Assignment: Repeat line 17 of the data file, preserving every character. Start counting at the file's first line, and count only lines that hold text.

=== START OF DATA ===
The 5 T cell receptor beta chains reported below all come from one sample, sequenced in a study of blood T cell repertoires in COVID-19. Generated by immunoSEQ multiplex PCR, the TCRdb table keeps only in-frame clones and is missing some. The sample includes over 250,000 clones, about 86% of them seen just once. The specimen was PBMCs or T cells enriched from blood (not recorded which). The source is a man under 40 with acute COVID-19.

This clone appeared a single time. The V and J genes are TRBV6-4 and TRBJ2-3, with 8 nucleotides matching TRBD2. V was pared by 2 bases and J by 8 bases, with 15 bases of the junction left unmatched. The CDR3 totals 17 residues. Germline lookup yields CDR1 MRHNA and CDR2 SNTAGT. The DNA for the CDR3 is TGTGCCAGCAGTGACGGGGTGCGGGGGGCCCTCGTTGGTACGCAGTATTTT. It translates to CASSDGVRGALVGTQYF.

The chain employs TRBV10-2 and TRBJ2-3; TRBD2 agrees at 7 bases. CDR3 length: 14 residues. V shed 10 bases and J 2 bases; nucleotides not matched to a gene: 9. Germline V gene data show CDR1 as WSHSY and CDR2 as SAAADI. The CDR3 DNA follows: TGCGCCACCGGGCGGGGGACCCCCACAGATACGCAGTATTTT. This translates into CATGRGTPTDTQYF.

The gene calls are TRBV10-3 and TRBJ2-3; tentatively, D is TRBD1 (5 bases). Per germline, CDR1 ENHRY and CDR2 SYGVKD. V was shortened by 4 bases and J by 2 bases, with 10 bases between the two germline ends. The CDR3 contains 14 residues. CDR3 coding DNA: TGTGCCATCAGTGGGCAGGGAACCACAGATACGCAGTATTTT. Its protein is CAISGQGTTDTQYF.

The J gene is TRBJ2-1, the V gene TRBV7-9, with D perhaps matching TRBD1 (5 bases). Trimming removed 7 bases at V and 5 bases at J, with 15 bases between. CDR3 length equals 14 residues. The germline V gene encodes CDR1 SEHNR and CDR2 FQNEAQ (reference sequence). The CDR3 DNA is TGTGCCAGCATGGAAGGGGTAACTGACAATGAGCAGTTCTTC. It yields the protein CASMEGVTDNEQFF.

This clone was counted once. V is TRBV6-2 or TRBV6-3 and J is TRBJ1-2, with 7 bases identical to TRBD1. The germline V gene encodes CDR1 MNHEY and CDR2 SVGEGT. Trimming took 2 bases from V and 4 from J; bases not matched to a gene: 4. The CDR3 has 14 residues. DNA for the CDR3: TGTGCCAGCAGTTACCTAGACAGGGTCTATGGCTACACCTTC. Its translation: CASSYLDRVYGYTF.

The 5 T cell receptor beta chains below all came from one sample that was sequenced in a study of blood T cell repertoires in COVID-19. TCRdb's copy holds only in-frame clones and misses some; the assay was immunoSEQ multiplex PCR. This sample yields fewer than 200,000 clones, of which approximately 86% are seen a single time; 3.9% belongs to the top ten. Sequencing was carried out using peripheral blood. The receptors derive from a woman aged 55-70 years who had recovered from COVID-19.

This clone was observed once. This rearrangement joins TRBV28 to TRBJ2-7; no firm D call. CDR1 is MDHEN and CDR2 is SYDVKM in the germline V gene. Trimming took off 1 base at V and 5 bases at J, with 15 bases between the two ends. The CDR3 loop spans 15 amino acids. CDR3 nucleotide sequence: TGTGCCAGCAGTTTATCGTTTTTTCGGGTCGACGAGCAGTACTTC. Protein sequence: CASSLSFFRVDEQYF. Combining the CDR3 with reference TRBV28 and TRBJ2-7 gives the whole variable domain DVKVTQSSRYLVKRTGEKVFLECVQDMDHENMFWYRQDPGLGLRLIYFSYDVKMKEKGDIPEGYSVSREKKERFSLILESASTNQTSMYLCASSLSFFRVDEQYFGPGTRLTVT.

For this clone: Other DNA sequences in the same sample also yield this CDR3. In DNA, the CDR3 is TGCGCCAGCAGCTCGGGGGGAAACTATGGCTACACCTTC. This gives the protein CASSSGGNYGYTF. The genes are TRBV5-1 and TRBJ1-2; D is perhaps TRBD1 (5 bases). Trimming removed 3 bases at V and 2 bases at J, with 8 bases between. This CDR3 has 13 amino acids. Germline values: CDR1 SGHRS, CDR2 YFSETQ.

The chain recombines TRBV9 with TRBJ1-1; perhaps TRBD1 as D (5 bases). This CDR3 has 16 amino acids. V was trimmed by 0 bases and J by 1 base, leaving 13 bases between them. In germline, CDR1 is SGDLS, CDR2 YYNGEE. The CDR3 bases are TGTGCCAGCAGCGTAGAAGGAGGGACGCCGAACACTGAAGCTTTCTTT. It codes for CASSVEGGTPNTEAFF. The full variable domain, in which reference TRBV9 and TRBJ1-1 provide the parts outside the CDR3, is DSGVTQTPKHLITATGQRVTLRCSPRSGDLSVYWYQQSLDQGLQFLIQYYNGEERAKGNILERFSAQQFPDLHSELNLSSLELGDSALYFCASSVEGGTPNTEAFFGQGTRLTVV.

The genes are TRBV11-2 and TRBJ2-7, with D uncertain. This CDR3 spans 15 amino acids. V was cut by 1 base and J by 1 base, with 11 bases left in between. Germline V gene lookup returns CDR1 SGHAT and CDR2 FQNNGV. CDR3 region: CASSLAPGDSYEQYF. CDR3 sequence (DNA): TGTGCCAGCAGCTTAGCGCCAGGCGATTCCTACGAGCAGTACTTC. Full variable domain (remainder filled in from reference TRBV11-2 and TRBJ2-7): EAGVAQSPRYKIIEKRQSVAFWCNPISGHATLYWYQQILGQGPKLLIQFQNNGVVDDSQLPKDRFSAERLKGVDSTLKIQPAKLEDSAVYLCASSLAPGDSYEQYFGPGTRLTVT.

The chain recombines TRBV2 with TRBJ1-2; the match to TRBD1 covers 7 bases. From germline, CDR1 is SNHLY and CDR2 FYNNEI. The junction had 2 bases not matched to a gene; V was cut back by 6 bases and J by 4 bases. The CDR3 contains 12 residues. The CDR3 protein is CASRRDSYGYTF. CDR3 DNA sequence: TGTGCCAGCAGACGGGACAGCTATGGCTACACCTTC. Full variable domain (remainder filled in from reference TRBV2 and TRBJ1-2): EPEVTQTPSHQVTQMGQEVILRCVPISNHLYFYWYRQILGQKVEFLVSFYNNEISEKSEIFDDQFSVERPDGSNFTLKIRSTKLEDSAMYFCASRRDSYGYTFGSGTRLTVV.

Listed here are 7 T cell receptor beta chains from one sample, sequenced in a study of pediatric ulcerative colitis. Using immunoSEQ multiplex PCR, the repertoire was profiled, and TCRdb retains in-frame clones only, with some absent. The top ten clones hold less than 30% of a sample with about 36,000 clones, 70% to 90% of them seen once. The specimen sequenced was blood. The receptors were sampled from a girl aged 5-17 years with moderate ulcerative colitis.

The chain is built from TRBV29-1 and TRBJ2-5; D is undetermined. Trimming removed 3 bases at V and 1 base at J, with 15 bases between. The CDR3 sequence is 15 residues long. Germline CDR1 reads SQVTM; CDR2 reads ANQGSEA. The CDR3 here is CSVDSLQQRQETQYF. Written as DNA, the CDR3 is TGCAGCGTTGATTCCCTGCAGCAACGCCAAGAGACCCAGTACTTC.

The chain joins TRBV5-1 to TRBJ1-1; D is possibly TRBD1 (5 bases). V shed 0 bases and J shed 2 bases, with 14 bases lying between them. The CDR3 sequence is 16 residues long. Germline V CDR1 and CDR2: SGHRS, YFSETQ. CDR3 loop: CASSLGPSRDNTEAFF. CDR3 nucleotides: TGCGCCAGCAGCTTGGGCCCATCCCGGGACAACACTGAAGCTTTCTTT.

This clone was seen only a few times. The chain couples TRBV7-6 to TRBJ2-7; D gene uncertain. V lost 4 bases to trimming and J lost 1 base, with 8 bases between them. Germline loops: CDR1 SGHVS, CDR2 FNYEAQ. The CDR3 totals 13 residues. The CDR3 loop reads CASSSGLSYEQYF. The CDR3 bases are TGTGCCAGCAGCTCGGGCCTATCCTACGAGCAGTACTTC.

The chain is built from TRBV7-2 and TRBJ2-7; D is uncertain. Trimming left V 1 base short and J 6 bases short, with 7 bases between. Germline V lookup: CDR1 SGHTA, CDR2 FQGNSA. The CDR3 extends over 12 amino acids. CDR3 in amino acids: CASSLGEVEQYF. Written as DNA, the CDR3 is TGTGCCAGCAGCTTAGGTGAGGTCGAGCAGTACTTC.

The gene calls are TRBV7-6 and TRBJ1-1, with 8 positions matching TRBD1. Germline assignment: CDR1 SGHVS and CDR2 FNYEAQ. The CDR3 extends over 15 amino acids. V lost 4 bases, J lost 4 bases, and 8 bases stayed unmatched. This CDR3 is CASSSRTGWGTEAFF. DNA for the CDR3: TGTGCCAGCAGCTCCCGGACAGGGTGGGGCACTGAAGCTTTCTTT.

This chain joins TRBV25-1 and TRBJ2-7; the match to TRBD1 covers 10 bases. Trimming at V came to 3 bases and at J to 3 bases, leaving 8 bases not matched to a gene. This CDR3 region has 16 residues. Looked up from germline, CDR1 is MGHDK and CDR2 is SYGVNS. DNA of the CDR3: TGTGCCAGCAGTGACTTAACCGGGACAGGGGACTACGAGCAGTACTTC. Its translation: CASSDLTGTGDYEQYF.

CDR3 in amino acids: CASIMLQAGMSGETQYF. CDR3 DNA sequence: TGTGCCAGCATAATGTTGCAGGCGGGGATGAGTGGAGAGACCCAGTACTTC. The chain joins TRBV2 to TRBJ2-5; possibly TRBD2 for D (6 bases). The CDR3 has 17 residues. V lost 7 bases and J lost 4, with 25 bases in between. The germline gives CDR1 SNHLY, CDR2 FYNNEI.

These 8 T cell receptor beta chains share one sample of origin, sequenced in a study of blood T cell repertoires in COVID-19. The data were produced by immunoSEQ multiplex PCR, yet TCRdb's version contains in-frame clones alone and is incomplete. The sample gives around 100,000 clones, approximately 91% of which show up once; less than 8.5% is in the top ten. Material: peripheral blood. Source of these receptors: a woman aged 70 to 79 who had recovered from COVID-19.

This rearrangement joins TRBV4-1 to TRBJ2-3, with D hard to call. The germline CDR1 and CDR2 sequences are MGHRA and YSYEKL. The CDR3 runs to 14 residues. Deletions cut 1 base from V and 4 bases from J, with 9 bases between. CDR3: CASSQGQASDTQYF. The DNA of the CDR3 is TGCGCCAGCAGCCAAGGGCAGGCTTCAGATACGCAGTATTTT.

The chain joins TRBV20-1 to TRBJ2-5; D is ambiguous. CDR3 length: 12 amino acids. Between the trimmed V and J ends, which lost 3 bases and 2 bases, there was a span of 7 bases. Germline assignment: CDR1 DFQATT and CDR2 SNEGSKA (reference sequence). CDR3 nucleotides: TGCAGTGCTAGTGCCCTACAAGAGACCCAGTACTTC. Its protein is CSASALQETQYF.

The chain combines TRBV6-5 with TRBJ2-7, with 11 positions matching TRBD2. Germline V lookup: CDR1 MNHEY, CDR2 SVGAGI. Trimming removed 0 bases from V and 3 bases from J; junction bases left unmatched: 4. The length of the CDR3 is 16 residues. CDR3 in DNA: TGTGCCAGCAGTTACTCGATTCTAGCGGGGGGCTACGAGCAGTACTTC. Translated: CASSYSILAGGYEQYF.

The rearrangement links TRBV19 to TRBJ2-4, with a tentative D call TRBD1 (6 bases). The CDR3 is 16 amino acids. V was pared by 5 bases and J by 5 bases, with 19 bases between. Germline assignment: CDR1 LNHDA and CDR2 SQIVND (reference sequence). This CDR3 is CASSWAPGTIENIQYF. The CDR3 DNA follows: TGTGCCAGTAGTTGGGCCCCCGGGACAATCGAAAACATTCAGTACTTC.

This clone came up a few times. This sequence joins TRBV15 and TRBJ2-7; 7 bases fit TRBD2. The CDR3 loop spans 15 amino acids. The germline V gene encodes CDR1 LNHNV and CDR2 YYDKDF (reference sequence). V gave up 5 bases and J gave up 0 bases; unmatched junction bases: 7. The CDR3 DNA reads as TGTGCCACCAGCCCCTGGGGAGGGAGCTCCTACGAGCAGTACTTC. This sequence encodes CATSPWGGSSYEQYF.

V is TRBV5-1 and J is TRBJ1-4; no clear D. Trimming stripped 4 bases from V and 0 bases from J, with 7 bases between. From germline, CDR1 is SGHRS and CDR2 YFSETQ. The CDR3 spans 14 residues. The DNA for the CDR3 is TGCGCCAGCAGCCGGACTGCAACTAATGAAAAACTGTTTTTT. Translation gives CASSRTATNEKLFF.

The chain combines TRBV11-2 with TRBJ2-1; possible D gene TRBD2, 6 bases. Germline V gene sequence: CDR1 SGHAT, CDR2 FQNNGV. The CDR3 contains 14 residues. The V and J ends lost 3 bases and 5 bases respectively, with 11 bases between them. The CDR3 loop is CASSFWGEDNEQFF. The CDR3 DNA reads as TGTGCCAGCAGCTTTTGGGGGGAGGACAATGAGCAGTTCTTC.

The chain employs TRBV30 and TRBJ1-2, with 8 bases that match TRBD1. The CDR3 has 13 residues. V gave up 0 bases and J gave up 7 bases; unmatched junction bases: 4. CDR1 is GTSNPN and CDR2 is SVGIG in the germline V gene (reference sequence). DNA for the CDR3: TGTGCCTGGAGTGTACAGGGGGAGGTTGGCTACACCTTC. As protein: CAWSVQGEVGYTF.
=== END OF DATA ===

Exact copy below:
The chain is built from TRBV7-2 and TRBJ2-7; D is uncertain. Trimming left V 1 base short and J 6 bases short, with 7 bases between. Germline V lookup: CDR1 SGHTA, CDR2 FQGNSA. The CDR3 extends over 12 amino acids. CDR3 in amino acids: CASSLGEVEQYF. Written as DNA, the CDR3 is TGTGCCAGCAGCTTAGGTGAGGTCGAGCAGTACTTC.